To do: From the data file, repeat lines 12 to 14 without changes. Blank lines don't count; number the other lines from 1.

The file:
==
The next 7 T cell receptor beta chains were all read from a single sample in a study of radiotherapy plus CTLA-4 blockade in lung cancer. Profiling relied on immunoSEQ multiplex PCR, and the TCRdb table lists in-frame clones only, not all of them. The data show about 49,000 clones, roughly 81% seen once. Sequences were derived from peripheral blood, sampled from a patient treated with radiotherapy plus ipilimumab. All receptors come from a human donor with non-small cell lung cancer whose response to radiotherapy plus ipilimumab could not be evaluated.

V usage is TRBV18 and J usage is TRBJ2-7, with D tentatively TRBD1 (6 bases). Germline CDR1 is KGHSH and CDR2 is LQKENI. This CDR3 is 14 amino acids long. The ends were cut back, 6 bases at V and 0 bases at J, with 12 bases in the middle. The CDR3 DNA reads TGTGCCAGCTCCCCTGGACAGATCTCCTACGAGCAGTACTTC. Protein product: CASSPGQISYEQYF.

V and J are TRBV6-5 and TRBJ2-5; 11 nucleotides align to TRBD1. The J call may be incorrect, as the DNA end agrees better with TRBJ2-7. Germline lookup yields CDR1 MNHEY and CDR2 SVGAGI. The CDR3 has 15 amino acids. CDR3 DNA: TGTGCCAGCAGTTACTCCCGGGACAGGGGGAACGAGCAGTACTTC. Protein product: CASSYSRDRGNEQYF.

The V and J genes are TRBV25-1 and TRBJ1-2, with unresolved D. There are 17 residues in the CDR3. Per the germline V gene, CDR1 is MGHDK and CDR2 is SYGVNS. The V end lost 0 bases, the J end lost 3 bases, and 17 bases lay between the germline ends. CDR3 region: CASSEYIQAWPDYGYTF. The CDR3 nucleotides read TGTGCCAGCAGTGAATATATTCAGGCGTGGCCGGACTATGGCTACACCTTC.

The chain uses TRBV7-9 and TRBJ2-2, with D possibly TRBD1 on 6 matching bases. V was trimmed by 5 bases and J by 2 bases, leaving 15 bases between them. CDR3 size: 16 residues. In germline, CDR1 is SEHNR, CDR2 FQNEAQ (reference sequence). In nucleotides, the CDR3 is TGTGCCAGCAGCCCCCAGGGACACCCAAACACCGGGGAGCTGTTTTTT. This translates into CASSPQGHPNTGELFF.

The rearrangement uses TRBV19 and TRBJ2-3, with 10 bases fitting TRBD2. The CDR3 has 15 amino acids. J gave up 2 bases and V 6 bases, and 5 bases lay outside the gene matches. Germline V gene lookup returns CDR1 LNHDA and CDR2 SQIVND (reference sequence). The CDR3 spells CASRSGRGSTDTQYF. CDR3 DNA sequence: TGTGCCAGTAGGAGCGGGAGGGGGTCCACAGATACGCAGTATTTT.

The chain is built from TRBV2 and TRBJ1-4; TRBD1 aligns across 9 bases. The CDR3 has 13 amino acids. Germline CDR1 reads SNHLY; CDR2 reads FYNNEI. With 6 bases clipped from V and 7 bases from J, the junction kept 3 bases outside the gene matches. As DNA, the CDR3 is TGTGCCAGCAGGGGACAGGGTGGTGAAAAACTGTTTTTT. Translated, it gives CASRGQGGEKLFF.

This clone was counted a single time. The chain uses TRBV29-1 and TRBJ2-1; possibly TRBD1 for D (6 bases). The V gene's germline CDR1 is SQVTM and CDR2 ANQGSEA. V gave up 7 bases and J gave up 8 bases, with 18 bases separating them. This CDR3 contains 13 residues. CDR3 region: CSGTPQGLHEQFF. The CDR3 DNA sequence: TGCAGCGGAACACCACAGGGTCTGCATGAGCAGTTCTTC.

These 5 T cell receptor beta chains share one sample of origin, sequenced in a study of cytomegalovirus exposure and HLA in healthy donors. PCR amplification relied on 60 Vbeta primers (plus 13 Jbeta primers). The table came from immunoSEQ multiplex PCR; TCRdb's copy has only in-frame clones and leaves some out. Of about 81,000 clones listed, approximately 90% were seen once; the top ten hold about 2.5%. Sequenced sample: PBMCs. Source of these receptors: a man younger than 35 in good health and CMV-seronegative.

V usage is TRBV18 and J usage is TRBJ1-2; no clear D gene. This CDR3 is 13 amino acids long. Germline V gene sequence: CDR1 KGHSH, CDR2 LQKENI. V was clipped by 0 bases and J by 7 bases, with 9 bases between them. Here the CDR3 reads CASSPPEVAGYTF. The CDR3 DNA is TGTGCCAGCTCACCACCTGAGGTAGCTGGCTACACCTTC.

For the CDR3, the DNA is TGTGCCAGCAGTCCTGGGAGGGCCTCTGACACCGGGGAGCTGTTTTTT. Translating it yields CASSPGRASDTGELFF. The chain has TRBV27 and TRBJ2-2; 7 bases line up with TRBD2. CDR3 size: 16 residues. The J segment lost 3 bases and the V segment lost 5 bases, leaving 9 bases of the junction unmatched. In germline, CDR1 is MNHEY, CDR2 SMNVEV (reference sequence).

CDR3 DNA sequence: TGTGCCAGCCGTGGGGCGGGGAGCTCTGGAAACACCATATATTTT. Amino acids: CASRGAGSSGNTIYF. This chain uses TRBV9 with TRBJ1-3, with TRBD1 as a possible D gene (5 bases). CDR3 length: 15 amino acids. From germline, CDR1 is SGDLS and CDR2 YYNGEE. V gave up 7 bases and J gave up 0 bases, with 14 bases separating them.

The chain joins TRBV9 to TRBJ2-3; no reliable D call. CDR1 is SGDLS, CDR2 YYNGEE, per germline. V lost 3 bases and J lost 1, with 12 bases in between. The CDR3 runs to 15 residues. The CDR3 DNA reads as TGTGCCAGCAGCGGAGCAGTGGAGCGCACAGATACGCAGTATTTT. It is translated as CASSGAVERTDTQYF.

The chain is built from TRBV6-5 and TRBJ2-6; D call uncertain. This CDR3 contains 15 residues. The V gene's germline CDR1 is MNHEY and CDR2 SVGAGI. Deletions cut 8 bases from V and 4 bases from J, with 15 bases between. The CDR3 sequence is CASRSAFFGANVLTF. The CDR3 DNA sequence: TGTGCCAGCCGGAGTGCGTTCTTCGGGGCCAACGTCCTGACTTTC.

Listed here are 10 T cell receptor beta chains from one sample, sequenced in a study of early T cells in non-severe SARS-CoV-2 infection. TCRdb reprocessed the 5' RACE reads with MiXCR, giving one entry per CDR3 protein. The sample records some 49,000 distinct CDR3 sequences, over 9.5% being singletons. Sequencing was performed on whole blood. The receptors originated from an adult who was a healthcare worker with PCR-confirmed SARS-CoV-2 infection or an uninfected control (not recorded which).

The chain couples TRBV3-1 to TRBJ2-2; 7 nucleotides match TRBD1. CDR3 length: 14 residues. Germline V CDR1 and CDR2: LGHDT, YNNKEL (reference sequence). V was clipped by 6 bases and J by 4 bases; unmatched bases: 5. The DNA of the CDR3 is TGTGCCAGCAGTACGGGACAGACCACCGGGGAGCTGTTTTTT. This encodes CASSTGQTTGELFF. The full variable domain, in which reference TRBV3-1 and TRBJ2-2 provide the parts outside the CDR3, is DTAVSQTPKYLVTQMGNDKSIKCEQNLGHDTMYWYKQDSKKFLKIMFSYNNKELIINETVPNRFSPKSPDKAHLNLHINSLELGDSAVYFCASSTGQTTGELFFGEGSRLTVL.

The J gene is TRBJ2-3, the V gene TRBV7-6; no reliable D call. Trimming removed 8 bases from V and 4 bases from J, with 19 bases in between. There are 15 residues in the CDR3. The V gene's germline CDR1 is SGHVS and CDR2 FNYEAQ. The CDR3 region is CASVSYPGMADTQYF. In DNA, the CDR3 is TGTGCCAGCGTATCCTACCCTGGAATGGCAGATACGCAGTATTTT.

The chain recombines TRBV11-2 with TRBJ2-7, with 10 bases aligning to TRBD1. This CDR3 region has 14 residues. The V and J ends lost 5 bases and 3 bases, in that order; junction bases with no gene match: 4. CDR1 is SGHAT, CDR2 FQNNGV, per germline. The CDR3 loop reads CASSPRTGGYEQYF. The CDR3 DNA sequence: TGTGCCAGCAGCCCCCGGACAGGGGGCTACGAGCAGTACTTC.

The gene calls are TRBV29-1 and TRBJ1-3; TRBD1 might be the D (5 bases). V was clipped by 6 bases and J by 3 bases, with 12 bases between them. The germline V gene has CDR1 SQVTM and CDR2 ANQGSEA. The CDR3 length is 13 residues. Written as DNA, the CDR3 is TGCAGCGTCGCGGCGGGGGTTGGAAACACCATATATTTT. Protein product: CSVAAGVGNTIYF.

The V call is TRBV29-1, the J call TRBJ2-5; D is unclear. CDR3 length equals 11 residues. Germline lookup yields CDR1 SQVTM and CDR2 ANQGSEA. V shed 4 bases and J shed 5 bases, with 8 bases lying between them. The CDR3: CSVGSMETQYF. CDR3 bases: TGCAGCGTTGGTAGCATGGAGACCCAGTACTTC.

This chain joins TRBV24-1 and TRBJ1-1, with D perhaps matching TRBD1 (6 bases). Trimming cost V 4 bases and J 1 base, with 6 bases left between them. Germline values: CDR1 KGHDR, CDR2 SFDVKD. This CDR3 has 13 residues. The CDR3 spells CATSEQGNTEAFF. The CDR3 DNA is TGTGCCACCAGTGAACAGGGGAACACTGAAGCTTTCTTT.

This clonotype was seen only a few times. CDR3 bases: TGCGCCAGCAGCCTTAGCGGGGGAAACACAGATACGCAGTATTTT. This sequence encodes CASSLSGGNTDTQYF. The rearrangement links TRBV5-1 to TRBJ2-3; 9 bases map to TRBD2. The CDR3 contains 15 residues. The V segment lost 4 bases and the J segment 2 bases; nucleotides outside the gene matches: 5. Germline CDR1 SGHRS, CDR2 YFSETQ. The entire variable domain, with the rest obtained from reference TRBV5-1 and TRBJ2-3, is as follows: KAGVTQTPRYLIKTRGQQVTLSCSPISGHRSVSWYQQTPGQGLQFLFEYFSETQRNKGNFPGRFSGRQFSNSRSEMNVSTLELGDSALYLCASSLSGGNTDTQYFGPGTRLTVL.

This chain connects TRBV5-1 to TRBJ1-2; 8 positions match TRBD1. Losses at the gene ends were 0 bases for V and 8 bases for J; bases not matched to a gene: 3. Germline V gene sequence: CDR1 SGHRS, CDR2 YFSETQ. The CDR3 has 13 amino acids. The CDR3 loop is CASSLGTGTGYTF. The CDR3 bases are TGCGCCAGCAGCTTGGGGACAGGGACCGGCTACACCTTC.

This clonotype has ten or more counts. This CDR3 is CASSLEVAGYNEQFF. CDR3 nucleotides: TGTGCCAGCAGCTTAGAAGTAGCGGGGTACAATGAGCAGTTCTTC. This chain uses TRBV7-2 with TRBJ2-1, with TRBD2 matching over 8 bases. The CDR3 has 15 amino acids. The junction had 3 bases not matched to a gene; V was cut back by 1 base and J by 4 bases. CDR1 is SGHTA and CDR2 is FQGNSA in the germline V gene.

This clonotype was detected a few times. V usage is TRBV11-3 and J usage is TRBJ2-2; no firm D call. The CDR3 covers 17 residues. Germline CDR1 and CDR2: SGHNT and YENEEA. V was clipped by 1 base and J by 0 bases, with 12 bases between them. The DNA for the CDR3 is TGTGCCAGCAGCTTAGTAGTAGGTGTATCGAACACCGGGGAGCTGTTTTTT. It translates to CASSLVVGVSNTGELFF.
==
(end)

CDR3 DNA sequence: TGTGCCAGCCGTGGGGCGGGGAGCTCTGGAAACACCATATATTTT. Amino acids: CASRGAGSSGNTIYF. This chain uses TRBV9 with TRBJ1-3, with TRBD1 as a possible D gene (5 bases). CDR3 length: 15 amino acids. From germline, CDR1 is SGDLS and CDR2 YYNGEE. V gave up 7 bases and J gave up 0 bases, with 14 bases separating them.

The chain joins TRBV9 to TRBJ2-3; no reliable D call. CDR1 is SGDLS, CDR2 YYNGEE, per germline. V lost 3 bases and J lost 1, with 12 bases in between. The CDR3 runs to 15 residues. The CDR3 DNA reads as TGTGCCAGCAGCGGAGCAGTGGAGCGCACAGATACGCAGTATTTT. It is translated as CASSGAVERTDTQYF.

The chain is built from TRBV6-5 and TRBJ2-6; D call uncertain. This CDR3 contains 15 residues. The V gene's germline CDR1 is MNHEY and CDR2 SVGAGI. Deletions cut 8 bases from V and 4 bases from J, with 15 bases between. The CDR3 sequence is CASRSAFFGANVLTF. The CDR3 DNA sequence: TGTGCCAGCCGGAGTGCGTTCTTCGGGGCCAACGTCCTGACTTTC.